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Kellie Williams ‘21: A First-Generation College Graduate Following Her Passion for Selfless Service

Kellie Williams ‘21 came to Texas A&M University with a desire to make a difference. She’ll walk the graduation stage on May 14 with the skills and education needed to selflessly serve.

By Rachel Knight ‘18

Photo of Kellie Williams in her graduation gown standing and smiling proudly in front of the YMCA building on campus.

Kelly Williams ’21 initially enrolled as a nursing student at Texas A&M, but switched her major to sociology to help solve societal challenges.

Kellie Williams’ passion for serving others led her to enroll as a nursing student at Texas A&M University her freshman year. She wanted to make a difference, and believed the medical field was the best place to do so.

Williams’ opinions and beliefs about the most influential and effective way to help people changed after broadening her education with liberal arts classes. Now, she’s set to graduate with a bachelor’s degree in sociology on May 14.

Being a first-generation college student, I didn’t know where I was going to find my place at Texas A&M or where to even begin. I knew I had a passion for helping others and I thought I was going to do that by becoming a registered nurse,” Williams explained. 

Her intro to Sociology class inspired Williams’ to change her major and career path. The switch from nursing to sociology brought her closer to achieving both her education and career goals. 

“I was invested in learning more about the society that I lived in and what could be done to make a difference,” Williams shared. “I discovered that helping others and making an impact doesn’t just have to be done by physically helping others like I thought I would do as a nurse. Sociology was the light at the end of a long, dark tunnel. I realized that I could impact lives everyday as long as I am learning about the society I live in and the flaws that it has. From that day forward I strived to take classes that taught me about topics that are hard to discuss and who was affected.”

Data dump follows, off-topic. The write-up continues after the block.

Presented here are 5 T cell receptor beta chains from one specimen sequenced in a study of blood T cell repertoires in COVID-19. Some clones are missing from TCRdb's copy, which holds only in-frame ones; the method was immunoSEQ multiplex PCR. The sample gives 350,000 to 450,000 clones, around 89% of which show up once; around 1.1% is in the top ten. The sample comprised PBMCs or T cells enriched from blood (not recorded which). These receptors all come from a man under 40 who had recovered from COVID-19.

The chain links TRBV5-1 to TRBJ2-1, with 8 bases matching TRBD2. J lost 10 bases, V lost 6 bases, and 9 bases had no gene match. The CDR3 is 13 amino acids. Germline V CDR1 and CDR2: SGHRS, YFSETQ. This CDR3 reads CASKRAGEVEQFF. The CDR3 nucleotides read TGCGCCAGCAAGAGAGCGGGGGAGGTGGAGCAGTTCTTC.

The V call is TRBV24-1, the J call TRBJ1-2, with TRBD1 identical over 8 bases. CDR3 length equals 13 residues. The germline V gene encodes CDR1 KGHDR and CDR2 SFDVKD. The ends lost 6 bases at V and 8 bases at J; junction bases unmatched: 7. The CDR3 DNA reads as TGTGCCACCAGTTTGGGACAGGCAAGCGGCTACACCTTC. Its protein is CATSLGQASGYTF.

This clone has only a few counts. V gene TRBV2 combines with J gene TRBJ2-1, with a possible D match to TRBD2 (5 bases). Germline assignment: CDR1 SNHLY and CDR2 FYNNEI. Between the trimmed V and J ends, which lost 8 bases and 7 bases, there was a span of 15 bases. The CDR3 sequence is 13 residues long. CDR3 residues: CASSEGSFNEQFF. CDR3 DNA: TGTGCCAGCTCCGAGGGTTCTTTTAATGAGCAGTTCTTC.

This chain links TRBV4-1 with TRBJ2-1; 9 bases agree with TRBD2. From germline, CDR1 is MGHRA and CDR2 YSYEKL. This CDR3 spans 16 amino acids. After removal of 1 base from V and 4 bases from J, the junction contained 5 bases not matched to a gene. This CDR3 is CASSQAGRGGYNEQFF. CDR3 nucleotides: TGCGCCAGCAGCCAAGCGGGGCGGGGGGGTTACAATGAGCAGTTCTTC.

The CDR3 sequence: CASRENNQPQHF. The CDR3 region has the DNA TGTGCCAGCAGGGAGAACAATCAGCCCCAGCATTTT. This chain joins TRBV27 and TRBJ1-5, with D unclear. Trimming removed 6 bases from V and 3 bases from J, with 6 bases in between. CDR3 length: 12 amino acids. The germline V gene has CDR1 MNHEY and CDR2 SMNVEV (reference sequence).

Just before starting the final semester of her undergraduate career, Williams received an email from Kathryn Dietrich, an instructional professor in the Department of Sociology. The email was a solicitation for interns from a local nonprofit organization called SARC, which is short for Brazos Valley Sexual Assault Resource Center. 

“I was nervous to respond at first, because we were in the middle of a pandemic and I was about to start my last semester at Texas A&M,” Williams shared. “I spoke with my current supervisor for an hour and we discussed social problems and how we were both passionate about making an impact. Now I am three months into my internship, and I have been given so many opportunities to grow.”

Williams duties at the nonprofit organization included writing blog posts for the organization’s website, completing training to become a sexual assault resource center advocate, and conducting and presenting research. She credits her sociology classes with preparing her for her internship and future career.

Kellie Williams stands and smiles in front of the Academic Building on campus to commemorate her time in Aggieland.

Williams will continue to make a difference in Brazos County after walking the graduation stage by continuing to volunteer with SARC.

“Becoming a sociology major was the best decision I could’ve ever made,” Williams said.  “Without these classes and all my professors, I would’ve never realized my true passion which is pursuing a career in a nonprofit organization so that I am able to help or impact others every day.”

While sociology has helped provide the tools Williams needs for a successful career, her passion for helping others comes from a more personal experience. 

“There was a point in my life where my overall mental health was damaged, and it affected my life and the people around me. I knew I was being negatively affected, but I was afraid to ask for help,” Williams said. “I finally gave in and reached out for help. After I was able to build myself, I realized there are other people like me who are afraid to come forward or don’t know how to. Since this day I have decided that I will do whatever it takes to help someone. Nobody should feel alone or afraid to ask for help.”

After graduation, Williams will continue volunteering with SARC while seeking employment from other Brazos County nonprofits. She shared a range of emotions experienced by most graduates in anticipation of graduation. 

“I first feel very excited to move onto the next chapter of my life,” Williams began. “In just four years I have grown so much, so I am excited to see growth in the next years to come. On the other hand, I am nervous for this next chapter. I have become very comfortable with my life as a college student and the idea of change can be scary. Overall, I know that I have an amazing support system and that I am passionate about making an impact. As long as I am helping others, I know that I will be successful after graduation.”